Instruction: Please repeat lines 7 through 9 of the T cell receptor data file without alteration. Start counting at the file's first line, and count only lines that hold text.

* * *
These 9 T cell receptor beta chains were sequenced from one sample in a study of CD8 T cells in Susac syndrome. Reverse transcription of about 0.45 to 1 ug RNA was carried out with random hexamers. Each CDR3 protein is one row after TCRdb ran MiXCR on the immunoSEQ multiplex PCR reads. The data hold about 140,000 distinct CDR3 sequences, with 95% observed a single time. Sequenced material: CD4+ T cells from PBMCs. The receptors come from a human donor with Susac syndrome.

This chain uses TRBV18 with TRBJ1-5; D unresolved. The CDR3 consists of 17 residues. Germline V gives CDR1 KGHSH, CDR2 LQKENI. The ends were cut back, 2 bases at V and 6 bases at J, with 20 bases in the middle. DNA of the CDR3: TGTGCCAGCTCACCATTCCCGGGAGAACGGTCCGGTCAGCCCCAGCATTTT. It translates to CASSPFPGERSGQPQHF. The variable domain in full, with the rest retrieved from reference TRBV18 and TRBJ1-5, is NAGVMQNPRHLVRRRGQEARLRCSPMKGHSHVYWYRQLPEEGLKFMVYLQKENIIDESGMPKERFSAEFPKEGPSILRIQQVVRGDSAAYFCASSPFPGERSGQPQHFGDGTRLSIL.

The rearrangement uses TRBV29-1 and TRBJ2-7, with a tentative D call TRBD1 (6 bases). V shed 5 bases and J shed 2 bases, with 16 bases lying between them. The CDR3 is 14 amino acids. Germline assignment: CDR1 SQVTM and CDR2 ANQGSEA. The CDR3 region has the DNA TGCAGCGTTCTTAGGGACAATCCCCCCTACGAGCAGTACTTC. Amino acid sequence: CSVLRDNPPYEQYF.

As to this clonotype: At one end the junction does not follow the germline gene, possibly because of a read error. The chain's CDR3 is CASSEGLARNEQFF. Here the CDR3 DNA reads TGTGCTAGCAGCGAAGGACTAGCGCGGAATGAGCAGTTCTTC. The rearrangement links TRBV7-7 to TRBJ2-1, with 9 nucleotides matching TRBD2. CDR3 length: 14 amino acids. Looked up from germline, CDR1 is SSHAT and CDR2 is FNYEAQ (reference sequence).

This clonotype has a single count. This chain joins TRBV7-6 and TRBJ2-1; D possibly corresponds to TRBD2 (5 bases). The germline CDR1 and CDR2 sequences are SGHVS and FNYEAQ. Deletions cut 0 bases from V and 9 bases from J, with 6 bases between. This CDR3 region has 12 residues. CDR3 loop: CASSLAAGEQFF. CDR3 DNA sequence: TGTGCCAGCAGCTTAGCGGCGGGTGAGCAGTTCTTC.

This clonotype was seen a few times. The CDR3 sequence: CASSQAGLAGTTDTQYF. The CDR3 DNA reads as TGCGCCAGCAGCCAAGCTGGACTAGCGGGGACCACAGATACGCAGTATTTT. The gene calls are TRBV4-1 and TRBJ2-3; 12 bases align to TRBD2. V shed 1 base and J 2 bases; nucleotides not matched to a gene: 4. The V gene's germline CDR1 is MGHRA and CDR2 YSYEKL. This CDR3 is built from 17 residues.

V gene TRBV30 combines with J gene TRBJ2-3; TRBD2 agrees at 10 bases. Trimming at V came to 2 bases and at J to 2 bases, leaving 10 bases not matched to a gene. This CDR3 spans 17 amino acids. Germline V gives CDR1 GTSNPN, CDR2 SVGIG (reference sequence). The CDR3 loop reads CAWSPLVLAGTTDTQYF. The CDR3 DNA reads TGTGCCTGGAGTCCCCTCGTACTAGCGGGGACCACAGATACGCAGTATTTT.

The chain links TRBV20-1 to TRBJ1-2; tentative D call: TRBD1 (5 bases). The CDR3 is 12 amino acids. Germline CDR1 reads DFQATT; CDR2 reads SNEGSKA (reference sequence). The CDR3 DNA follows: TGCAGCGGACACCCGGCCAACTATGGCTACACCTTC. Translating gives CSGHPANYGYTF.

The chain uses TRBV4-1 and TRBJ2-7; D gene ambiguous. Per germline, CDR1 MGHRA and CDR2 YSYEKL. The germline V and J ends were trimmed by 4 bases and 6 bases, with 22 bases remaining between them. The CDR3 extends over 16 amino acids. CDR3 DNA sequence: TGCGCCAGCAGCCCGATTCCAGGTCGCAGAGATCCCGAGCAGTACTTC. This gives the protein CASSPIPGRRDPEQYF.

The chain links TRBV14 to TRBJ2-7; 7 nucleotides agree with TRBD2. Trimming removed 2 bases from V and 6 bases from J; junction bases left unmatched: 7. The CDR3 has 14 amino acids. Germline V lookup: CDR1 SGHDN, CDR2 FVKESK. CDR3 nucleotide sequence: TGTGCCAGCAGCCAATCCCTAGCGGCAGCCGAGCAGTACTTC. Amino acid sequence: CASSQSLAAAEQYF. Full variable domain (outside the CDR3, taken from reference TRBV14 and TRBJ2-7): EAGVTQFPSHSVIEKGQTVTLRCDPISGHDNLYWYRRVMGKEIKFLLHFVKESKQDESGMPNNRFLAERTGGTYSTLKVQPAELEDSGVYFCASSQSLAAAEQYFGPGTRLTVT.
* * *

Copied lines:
V gene TRBV30 combines with J gene TRBJ2-3; TRBD2 agrees at 10 bases. Trimming at V came to 2 bases and at J to 2 bases, leaving 10 bases not matched to a gene. This CDR3 spans 17 amino acids. Germline V gives CDR1 GTSNPN, CDR2 SVGIG (reference sequence). The CDR3 loop reads CAWSPLVLAGTTDTQYF. The CDR3 DNA reads TGTGCCTGGAGTCCCCTCGTACTAGCGGGGACCACAGATACGCAGTATTTT.

The chain links TRBV20-1 to TRBJ1-2; tentative D call: TRBD1 (5 bases). The CDR3 is 12 amino acids. Germline CDR1 reads DFQATT; CDR2 reads SNEGSKA (reference sequence). The CDR3 DNA follows: TGCAGCGGACACCCGGCCAACTATGGCTACACCTTC. Translating gives CSGHPANYGYTF.

The chain uses TRBV4-1 and TRBJ2-7; D gene ambiguous. Per germline, CDR1 MGHRA and CDR2 YSYEKL. The germline V and J ends were trimmed by 4 bases and 6 bases, with 22 bases remaining between them. The CDR3 extends over 16 amino acids. CDR3 DNA sequence: TGCGCCAGCAGCCCGATTCCAGGTCGCAGAGATCCCGAGCAGTACTTC. This gives the protein CASSPIPGRRDPEQYF.